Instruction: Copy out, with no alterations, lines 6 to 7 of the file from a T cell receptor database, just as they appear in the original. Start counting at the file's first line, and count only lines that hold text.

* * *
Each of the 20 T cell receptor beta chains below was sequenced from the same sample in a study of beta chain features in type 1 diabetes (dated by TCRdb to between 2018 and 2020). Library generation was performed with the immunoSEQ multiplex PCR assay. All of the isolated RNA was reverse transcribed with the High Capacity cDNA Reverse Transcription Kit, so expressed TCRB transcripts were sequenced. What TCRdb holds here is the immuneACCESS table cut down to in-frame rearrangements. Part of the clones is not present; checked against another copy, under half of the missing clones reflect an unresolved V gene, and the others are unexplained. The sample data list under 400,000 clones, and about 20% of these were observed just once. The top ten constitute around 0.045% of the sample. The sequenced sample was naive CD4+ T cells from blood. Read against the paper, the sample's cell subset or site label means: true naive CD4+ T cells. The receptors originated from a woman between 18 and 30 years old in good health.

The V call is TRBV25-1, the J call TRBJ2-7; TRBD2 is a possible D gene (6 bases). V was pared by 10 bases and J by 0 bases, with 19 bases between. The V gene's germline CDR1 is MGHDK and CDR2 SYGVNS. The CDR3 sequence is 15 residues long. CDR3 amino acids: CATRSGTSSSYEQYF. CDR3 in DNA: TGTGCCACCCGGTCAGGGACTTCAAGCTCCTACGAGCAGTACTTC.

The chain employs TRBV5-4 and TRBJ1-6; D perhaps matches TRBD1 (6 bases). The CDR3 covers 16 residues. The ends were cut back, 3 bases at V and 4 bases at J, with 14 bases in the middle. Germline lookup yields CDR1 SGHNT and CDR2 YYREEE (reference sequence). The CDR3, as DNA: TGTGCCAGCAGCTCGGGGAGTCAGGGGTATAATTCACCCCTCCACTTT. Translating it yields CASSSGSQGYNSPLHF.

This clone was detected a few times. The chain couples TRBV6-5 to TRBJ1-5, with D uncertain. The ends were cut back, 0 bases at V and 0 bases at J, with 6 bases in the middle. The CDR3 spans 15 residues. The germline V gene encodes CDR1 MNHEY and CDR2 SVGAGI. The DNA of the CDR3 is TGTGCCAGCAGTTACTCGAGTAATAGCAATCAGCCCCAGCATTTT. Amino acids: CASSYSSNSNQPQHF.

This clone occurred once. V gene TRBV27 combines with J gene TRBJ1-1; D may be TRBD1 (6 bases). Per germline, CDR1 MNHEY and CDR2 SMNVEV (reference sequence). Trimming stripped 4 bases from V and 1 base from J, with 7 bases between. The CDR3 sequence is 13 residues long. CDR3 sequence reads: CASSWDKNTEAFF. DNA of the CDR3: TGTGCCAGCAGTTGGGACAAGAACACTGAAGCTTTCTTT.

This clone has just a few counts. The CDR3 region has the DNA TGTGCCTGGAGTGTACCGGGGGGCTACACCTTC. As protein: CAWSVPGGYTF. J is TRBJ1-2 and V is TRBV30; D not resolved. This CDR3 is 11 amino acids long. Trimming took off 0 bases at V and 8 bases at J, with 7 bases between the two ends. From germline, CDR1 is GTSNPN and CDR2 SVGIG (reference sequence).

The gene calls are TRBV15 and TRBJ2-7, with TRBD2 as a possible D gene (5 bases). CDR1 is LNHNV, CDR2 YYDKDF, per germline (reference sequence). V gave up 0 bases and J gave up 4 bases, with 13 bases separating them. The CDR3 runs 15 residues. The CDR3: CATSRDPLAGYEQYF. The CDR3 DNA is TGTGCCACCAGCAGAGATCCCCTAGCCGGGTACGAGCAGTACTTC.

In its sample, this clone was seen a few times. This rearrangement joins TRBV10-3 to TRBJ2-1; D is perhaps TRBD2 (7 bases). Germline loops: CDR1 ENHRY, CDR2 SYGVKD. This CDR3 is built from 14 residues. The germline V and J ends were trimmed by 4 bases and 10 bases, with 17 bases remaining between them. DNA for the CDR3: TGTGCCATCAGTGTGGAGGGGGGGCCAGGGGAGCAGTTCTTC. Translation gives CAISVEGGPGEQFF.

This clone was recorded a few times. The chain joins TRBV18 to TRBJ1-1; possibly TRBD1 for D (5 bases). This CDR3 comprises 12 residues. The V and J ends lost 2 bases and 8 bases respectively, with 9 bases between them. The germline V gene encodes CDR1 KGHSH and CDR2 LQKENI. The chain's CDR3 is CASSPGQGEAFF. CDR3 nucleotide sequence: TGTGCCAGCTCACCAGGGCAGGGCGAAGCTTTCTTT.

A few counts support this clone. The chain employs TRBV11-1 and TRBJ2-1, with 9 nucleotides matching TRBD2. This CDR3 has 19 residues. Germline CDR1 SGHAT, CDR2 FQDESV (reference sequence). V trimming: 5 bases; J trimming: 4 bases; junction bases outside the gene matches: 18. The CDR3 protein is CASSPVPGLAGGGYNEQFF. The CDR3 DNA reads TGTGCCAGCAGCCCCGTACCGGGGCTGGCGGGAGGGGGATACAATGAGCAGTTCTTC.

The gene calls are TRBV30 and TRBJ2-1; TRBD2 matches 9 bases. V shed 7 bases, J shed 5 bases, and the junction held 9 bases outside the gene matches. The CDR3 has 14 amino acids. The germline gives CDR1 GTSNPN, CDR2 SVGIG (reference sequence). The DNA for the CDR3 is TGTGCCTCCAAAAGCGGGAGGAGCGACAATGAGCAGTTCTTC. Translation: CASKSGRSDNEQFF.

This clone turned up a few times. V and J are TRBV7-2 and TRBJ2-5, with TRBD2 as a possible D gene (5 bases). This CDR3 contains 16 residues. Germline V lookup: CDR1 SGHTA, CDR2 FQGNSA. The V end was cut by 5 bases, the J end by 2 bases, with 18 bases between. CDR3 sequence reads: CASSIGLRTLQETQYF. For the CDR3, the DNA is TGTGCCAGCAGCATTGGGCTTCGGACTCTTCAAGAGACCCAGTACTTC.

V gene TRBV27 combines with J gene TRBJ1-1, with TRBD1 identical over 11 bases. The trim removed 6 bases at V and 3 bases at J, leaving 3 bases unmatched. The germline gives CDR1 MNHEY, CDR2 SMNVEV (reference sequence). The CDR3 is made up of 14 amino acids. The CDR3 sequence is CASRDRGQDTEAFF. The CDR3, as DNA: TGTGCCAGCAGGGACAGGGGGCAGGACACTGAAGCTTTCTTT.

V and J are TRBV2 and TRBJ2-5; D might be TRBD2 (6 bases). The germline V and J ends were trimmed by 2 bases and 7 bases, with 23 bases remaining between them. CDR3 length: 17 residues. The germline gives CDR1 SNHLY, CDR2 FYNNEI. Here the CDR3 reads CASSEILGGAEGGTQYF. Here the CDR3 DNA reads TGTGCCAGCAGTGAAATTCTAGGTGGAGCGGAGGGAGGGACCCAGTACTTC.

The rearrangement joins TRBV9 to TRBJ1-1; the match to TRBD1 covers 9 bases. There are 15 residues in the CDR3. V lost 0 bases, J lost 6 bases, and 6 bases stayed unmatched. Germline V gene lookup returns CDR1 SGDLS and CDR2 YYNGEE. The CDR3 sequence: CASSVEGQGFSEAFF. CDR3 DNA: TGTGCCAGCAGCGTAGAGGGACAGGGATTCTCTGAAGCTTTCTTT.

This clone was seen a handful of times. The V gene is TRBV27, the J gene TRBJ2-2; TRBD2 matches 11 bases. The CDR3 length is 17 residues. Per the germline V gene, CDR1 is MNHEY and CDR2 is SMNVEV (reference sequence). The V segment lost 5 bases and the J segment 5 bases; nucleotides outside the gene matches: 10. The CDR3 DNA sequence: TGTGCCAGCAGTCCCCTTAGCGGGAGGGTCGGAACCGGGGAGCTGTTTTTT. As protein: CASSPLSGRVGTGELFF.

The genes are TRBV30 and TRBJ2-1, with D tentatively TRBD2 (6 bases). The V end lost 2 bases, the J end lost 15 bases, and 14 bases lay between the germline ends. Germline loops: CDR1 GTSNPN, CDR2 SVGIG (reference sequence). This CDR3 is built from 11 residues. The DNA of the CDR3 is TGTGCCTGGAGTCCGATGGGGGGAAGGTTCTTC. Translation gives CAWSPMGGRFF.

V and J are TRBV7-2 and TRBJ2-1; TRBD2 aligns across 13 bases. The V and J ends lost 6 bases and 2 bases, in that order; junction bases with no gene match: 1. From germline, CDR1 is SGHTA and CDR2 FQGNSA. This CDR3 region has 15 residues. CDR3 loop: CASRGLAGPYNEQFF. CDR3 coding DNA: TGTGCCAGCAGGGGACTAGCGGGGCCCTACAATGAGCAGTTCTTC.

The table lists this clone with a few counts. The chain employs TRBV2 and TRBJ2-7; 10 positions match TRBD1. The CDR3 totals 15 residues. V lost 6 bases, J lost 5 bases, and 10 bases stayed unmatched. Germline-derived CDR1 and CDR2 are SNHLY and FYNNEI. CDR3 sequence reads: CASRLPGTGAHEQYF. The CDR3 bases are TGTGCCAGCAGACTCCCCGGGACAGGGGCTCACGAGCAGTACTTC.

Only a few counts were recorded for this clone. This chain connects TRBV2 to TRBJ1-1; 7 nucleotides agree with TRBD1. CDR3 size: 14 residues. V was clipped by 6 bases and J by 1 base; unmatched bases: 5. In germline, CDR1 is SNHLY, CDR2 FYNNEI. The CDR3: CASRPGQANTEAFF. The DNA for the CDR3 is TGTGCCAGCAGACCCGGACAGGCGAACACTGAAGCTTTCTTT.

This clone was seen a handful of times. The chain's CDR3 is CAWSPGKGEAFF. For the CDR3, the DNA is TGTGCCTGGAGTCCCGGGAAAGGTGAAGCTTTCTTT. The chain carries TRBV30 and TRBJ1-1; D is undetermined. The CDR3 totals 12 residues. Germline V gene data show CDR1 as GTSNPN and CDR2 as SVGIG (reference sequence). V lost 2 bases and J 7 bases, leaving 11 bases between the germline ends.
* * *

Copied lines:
This clone has just a few counts. The CDR3 region has the DNA TGTGCCTGGAGTGTACCGGGGGGCTACACCTTC. As protein: CAWSVPGGYTF. J is TRBJ1-2 and V is TRBV30; D not resolved. This CDR3 is 11 amino acids long. Trimming took off 0 bases at V and 8 bases at J, with 7 bases between the two ends. From germline, CDR1 is GTSNPN and CDR2 SVGIG (reference sequence).

The gene calls are TRBV15 and TRBJ2-7, with TRBD2 as a possible D gene (5 bases). CDR1 is LNHNV, CDR2 YYDKDF, per germline (reference sequence). V gave up 0 bases and J gave up 4 bases, with 13 bases separating them. The CDR3 runs 15 residues. The CDR3: CATSRDPLAGYEQYF. The CDR3 DNA is TGTGCCACCAGCAGAGATCCCCTAGCCGGGTACGAGCAGTACTTC.